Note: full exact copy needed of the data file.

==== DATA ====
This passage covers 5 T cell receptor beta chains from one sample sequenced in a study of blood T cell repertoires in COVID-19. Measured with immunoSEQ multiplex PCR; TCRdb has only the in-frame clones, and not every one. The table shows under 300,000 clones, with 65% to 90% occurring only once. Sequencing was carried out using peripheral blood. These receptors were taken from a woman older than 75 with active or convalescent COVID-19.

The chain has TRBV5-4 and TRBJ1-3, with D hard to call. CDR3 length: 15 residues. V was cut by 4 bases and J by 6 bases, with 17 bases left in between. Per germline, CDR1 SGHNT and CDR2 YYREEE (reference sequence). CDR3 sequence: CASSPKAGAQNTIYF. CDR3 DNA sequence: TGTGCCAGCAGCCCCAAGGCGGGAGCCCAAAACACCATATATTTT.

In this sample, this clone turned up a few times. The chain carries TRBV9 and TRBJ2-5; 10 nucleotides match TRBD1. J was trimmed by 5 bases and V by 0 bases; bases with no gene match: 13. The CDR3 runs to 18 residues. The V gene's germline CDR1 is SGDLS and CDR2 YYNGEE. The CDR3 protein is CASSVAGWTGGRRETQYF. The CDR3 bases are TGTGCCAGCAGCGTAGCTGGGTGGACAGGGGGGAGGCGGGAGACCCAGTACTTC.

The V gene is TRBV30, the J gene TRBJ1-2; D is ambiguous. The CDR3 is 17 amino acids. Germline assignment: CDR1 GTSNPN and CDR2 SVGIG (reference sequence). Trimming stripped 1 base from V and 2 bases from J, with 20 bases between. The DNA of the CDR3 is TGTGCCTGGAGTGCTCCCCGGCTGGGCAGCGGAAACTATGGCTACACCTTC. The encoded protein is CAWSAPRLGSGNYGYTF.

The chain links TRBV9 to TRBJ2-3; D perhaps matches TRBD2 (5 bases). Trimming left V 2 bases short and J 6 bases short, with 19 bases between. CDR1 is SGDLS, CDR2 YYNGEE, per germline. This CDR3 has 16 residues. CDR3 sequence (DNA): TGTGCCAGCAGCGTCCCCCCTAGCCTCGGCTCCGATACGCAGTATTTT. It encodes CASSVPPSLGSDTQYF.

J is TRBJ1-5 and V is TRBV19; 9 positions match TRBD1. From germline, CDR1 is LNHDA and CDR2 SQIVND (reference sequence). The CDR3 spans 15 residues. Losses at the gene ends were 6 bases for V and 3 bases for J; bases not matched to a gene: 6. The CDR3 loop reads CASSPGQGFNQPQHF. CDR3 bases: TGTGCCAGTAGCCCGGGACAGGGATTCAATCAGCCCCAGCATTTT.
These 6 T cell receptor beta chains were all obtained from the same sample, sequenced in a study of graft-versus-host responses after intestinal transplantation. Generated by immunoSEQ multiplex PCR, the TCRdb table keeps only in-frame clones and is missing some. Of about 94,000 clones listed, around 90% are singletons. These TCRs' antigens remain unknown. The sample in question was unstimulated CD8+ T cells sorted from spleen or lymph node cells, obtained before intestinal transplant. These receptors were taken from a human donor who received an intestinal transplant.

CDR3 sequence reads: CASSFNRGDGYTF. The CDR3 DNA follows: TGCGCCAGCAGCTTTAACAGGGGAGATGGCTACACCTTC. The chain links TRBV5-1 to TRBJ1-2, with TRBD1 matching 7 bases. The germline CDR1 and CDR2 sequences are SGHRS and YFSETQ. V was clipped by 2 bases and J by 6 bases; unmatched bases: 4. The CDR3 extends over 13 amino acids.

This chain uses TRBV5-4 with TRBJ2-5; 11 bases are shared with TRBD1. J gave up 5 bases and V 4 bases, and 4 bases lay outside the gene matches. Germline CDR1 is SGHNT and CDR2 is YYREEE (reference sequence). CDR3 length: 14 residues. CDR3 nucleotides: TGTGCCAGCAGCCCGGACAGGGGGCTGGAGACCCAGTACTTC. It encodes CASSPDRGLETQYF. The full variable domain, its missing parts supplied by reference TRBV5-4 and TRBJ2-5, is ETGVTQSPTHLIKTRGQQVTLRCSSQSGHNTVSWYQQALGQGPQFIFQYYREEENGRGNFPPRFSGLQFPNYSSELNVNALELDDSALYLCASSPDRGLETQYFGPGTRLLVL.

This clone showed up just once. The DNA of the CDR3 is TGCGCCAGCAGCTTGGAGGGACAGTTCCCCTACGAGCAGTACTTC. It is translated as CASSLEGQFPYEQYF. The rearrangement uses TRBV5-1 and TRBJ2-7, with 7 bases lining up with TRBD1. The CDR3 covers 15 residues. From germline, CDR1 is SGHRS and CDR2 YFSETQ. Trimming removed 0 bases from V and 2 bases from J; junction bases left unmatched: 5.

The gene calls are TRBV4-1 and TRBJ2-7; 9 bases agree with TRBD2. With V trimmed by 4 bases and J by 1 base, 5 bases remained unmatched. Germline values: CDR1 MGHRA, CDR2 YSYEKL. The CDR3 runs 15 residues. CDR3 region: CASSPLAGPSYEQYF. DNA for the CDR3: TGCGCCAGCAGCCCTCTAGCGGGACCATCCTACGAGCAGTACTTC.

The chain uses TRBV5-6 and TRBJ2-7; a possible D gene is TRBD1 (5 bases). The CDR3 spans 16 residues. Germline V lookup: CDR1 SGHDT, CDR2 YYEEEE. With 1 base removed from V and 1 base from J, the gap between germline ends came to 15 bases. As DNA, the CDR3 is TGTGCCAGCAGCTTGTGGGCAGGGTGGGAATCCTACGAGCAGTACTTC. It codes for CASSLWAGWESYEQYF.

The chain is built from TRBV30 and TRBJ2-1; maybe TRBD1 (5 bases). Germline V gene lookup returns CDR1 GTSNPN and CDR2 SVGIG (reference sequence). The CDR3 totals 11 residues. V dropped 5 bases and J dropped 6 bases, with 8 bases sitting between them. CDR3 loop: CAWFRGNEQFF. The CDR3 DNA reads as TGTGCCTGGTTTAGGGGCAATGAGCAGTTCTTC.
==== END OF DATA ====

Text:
This passage covers 5 T cell receptor beta chains from one sample sequenced in a study of blood T cell repertoires in COVID-19. Measured with immunoSEQ multiplex PCR; TCRdb has only the in-frame clones, and not every one. The table shows under 300,000 clones, with 65% to 90% occurring only once. Sequencing was carried out using peripheral blood. These receptors were taken from a woman older than 75 with active or convalescent COVID-19.

The chain has TRBV5-4 and TRBJ1-3, with D hard to call. CDR3 length: 15 residues. V was cut by 4 bases and J by 6 bases, with 17 bases left in between. Per germline, CDR1 SGHNT and CDR2 YYREEE (reference sequence). CDR3 sequence: CASSPKAGAQNTIYF. CDR3 DNA sequence: TGTGCCAGCAGCCCCAAGGCGGGAGCCCAAAACACCATATATTTT.

In this sample, this clone turned up a few times. The chain carries TRBV9 and TRBJ2-5; 10 nucleotides match TRBD1. J was trimmed by 5 bases and V by 0 bases; bases with no gene match: 13. The CDR3 runs to 18 residues. The V gene's germline CDR1 is SGDLS and CDR2 YYNGEE. The CDR3 protein is CASSVAGWTGGRRETQYF. The CDR3 bases are TGTGCCAGCAGCGTAGCTGGGTGGACAGGGGGGAGGCGGGAGACCCAGTACTTC.

The V gene is TRBV30, the J gene TRBJ1-2; D is ambiguous. The CDR3 is 17 amino acids. Germline assignment: CDR1 GTSNPN and CDR2 SVGIG (reference sequence). Trimming stripped 1 base from V and 2 bases from J, with 20 bases between. The DNA of the CDR3 is TGTGCCTGGAGTGCTCCCCGGCTGGGCAGCGGAAACTATGGCTACACCTTC. The encoded protein is CAWSAPRLGSGNYGYTF.

The chain links TRBV9 to TRBJ2-3; D perhaps matches TRBD2 (5 bases). Trimming left V 2 bases short and J 6 bases short, with 19 bases between. CDR1 is SGDLS, CDR2 YYNGEE, per germline. This CDR3 has 16 residues. CDR3 sequence (DNA): TGTGCCAGCAGCGTCCCCCCTAGCCTCGGCTCCGATACGCAGTATTTT. It encodes CASSVPPSLGSDTQYF.

J is TRBJ1-5 and V is TRBV19; 9 positions match TRBD1. From germline, CDR1 is LNHDA and CDR2 SQIVND (reference sequence). The CDR3 spans 15 residues. Losses at the gene ends were 6 bases for V and 3 bases for J; bases not matched to a gene: 6. The CDR3 loop reads CASSPGQGFNQPQHF. CDR3 bases: TGTGCCAGTAGCCCGGGACAGGGATTCAATCAGCCCCAGCATTTT.
These 6 T cell receptor beta chains were all obtained from the same sample, sequenced in a study of graft-versus-host responses after intestinal transplantation. Generated by immunoSEQ multiplex PCR, the TCRdb table keeps only in-frame clones and is missing some. Of about 94,000 clones listed, around 90% are singletons. These TCRs' antigens remain unknown. The sample in question was unstimulated CD8+ T cells sorted from spleen or lymph node cells, obtained before intestinal transplant. These receptors were taken from a human donor who received an intestinal transplant.

CDR3 sequence reads: CASSFNRGDGYTF. The CDR3 DNA follows: TGCGCCAGCAGCTTTAACAGGGGAGATGGCTACACCTTC. The chain links TRBV5-1 to TRBJ1-2, with TRBD1 matching 7 bases. The germline CDR1 and CDR2 sequences are SGHRS and YFSETQ. V was clipped by 2 bases and J by 6 bases; unmatched bases: 4. The CDR3 extends over 13 amino acids.

This chain uses TRBV5-4 with TRBJ2-5; 11 bases are shared with TRBD1. J gave up 5 bases and V 4 bases, and 4 bases lay outside the gene matches. Germline CDR1 is SGHNT and CDR2 is YYREEE (reference sequence). CDR3 length: 14 residues. CDR3 nucleotides: TGTGCCAGCAGCCCGGACAGGGGGCTGGAGACCCAGTACTTC. It encodes CASSPDRGLETQYF. The full variable domain, its missing parts supplied by reference TRBV5-4 and TRBJ2-5, is ETGVTQSPTHLIKTRGQQVTLRCSSQSGHNTVSWYQQALGQGPQFIFQYYREEENGRGNFPPRFSGLQFPNYSSELNVNALELDDSALYLCASSPDRGLETQYFGPGTRLLVL.

This clone showed up just once. The DNA of the CDR3 is TGCGCCAGCAGCTTGGAGGGACAGTTCCCCTACGAGCAGTACTTC. It is translated as CASSLEGQFPYEQYF. The rearrangement uses TRBV5-1 and TRBJ2-7, with 7 bases lining up with TRBD1. The CDR3 covers 15 residues. From germline, CDR1 is SGHRS and CDR2 YFSETQ. Trimming removed 0 bases from V and 2 bases from J; junction bases left unmatched: 5.

The gene calls are TRBV4-1 and TRBJ2-7; 9 bases agree with TRBD2. With V trimmed by 4 bases and J by 1 base, 5 bases remained unmatched. Germline values: CDR1 MGHRA, CDR2 YSYEKL. The CDR3 runs 15 residues. CDR3 region: CASSPLAGPSYEQYF. DNA for the CDR3: TGCGCCAGCAGCCCTCTAGCGGGACCATCCTACGAGCAGTACTTC.

The chain uses TRBV5-6 and TRBJ2-7; a possible D gene is TRBD1 (5 bases). The CDR3 spans 16 residues. Germline V lookup: CDR1 SGHDT, CDR2 YYEEEE. With 1 base removed from V and 1 base from J, the gap between germline ends came to 15 bases. As DNA, the CDR3 is TGTGCCAGCAGCTTGTGGGCAGGGTGGGAATCCTACGAGCAGTACTTC. It codes for CASSLWAGWESYEQYF.

The chain is built from TRBV30 and TRBJ2-1; maybe TRBD1 (5 bases). Germline V gene lookup returns CDR1 GTSNPN and CDR2 SVGIG (reference sequence). The CDR3 totals 11 residues. V dropped 5 bases and J dropped 6 bases, with 8 bases sitting between them. CDR3 loop: CAWFRGNEQFF. The CDR3 DNA reads as TGTGCCTGGTTTAGGGGCAATGAGCAGTTCTTC.